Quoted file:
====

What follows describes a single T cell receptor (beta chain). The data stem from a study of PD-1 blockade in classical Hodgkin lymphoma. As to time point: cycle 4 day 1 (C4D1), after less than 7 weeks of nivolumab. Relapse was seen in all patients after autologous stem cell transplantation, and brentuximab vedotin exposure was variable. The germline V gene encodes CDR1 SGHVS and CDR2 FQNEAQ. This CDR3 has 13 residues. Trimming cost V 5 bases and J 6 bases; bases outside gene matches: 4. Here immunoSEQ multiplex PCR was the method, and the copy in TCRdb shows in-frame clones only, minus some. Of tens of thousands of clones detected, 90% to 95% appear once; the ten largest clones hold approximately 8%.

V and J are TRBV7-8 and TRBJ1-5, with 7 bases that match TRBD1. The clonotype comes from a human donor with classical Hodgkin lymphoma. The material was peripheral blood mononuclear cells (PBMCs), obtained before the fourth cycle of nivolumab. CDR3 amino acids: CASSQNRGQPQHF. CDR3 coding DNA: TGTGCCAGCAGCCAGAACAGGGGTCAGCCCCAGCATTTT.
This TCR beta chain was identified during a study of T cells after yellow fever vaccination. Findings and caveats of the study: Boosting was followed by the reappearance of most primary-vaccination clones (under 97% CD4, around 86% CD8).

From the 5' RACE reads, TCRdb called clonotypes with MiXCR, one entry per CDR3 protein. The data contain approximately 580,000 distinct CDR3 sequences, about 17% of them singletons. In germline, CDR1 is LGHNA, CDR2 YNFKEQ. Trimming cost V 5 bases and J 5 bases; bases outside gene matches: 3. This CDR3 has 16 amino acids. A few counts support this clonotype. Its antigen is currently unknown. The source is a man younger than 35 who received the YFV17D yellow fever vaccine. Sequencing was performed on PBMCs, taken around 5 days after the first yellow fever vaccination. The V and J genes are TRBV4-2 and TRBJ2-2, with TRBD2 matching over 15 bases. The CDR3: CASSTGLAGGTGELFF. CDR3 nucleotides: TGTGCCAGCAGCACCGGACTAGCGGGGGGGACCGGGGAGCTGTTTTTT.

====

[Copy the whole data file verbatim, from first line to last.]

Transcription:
What follows describes a single T cell receptor (beta chain). The data stem from a study of PD-1 blockade in classical Hodgkin lymphoma. As to time point: cycle 4 day 1 (C4D1), after less than 7 weeks of nivolumab. Relapse was seen in all patients after autologous stem cell transplantation, and brentuximab vedotin exposure was variable. The germline V gene encodes CDR1 SGHVS and CDR2 FQNEAQ. This CDR3 has 13 residues. Trimming cost V 5 bases and J 6 bases; bases outside gene matches: 4. Here immunoSEQ multiplex PCR was the method, and the copy in TCRdb shows in-frame clones only, minus some. Of tens of thousands of clones detected, 90% to 95% appear once; the ten largest clones hold approximately 8%.

V and J are TRBV7-8 and TRBJ1-5, with 7 bases that match TRBD1. The clonotype comes from a human donor with classical Hodgkin lymphoma. The material was peripheral blood mononuclear cells (PBMCs), obtained before the fourth cycle of nivolumab. CDR3 amino acids: CASSQNRGQPQHF. CDR3 coding DNA: TGTGCCAGCAGCCAGAACAGGGGTCAGCCCCAGCATTTT.
This TCR beta chain was identified during a study of T cells after yellow fever vaccination. Findings and caveats of the study: Boosting was followed by the reappearance of most primary-vaccination clones (under 97% CD4, around 86% CD8).

From the 5' RACE reads, TCRdb called clonotypes with MiXCR, one entry per CDR3 protein. The data contain approximately 580,000 distinct CDR3 sequences, about 17% of them singletons. In germline, CDR1 is LGHNA, CDR2 YNFKEQ. Trimming cost V 5 bases and J 5 bases; bases outside gene matches: 3. This CDR3 has 16 amino acids. A few counts support this clonotype. Its antigen is currently unknown. The source is a man younger than 35 who received the YFV17D yellow fever vaccine. Sequencing was performed on PBMCs, taken around 5 days after the first yellow fever vaccination. The V and J genes are TRBV4-2 and TRBJ2-2, with TRBD2 matching over 15 bases. The CDR3: CASSTGLAGGTGELFF. CDR3 nucleotides: TGTGCCAGCAGCACCGGACTAGCGGGGGGGACCGGGGAGCTGTTTTTT.